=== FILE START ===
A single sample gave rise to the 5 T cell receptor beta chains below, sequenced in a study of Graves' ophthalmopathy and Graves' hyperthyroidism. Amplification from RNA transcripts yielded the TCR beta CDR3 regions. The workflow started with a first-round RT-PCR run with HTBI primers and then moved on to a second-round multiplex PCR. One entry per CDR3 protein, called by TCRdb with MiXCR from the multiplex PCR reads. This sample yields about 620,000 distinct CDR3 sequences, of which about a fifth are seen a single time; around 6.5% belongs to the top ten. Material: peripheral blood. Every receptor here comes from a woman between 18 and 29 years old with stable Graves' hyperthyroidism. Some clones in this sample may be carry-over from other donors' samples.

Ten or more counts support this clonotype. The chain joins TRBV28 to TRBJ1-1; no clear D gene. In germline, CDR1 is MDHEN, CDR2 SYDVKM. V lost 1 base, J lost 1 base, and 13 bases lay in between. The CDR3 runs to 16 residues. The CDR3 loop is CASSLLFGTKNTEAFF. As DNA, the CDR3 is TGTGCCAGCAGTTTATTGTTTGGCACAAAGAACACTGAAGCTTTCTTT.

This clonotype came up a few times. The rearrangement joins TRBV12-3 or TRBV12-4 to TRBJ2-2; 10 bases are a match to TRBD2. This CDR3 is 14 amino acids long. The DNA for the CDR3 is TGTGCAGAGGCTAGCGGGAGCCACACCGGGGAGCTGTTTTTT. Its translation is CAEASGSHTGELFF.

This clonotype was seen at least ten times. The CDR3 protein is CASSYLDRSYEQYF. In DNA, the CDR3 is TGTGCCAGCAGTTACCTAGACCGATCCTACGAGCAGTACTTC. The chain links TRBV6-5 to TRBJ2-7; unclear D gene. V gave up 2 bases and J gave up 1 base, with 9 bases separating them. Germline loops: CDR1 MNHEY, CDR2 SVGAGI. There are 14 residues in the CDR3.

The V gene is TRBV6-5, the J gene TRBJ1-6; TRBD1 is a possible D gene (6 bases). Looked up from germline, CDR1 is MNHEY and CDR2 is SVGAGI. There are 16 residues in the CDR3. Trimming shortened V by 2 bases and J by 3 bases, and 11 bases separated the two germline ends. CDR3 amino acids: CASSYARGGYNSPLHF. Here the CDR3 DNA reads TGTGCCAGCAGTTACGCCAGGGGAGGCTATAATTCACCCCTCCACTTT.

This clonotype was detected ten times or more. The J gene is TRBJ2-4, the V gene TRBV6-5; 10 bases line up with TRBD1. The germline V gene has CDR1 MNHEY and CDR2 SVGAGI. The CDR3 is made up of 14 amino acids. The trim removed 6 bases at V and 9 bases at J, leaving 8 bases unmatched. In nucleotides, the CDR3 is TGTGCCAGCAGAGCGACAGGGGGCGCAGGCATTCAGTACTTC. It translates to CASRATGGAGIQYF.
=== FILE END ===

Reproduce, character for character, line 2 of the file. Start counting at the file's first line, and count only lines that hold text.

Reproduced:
Ten or more counts support this clonotype. The chain joins TRBV28 to TRBJ1-1; no clear D gene. In germline, CDR1 is MDHEN, CDR2 SYDVKM. V lost 1 base, J lost 1 base, and 13 bases lay in between. The CDR3 runs to 16 residues. The CDR3 loop is CASSLLFGTKNTEAFF. As DNA, the CDR3 is TGTGCCAGCAGTTTATTGTTTGGCACAAAGAACACTGAAGCTTTCTTT.